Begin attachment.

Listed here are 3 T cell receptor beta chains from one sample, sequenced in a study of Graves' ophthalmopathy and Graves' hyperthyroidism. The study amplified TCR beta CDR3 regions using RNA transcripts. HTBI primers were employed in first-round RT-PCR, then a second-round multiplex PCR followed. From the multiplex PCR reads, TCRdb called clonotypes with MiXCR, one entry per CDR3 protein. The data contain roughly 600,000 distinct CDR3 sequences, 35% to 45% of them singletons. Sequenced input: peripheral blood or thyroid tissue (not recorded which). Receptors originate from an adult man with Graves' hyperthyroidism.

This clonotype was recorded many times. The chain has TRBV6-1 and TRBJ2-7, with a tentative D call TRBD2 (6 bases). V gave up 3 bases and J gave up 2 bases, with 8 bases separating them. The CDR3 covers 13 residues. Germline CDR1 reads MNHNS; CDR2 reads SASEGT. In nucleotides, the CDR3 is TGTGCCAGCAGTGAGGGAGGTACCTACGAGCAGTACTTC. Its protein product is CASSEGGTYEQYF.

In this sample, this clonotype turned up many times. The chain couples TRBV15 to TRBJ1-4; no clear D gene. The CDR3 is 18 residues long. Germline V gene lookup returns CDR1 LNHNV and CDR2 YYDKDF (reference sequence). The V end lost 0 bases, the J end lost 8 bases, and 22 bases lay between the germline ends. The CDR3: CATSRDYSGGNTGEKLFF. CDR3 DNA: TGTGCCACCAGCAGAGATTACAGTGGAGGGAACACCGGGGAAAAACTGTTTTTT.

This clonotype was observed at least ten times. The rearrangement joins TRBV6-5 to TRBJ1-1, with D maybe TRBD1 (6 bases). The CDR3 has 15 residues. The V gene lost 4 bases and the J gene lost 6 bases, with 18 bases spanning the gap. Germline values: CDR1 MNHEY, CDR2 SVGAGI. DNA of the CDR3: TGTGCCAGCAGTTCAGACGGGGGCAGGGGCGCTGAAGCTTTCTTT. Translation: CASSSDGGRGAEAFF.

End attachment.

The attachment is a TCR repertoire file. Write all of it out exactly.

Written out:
Listed here are 3 T cell receptor beta chains from one sample, sequenced in a study of Graves' ophthalmopathy and Graves' hyperthyroidism. The study amplified TCR beta CDR3 regions using RNA transcripts. HTBI primers were employed in first-round RT-PCR, then a second-round multiplex PCR followed. From the multiplex PCR reads, TCRdb called clonotypes with MiXCR, one entry per CDR3 protein. The data contain roughly 600,000 distinct CDR3 sequences, 35% to 45% of them singletons. Sequenced input: peripheral blood or thyroid tissue (not recorded which). Receptors originate from an adult man with Graves' hyperthyroidism.

This clonotype was recorded many times. The chain has TRBV6-1 and TRBJ2-7, with a tentative D call TRBD2 (6 bases). V gave up 3 bases and J gave up 2 bases, with 8 bases separating them. The CDR3 covers 13 residues. Germline CDR1 reads MNHNS; CDR2 reads SASEGT. In nucleotides, the CDR3 is TGTGCCAGCAGTGAGGGAGGTACCTACGAGCAGTACTTC. Its protein product is CASSEGGTYEQYF.

In this sample, this clonotype turned up many times. The chain couples TRBV15 to TRBJ1-4; no clear D gene. The CDR3 is 18 residues long. Germline V gene lookup returns CDR1 LNHNV and CDR2 YYDKDF (reference sequence). The V end lost 0 bases, the J end lost 8 bases, and 22 bases lay between the germline ends. The CDR3: CATSRDYSGGNTGEKLFF. CDR3 DNA: TGTGCCACCAGCAGAGATTACAGTGGAGGGAACACCGGGGAAAAACTGTTTTTT.

This clonotype was observed at least ten times. The rearrangement joins TRBV6-5 to TRBJ1-1, with D maybe TRBD1 (6 bases). The CDR3 has 15 residues. The V gene lost 4 bases and the J gene lost 6 bases, with 18 bases spanning the gap. Germline values: CDR1 MNHEY, CDR2 SVGAGI. DNA of the CDR3: TGTGCCAGCAGTTCAGACGGGGGCAGGGGCGCTGAAGCTTTCTTT. Translation: CASSSDGGRGAEAFF.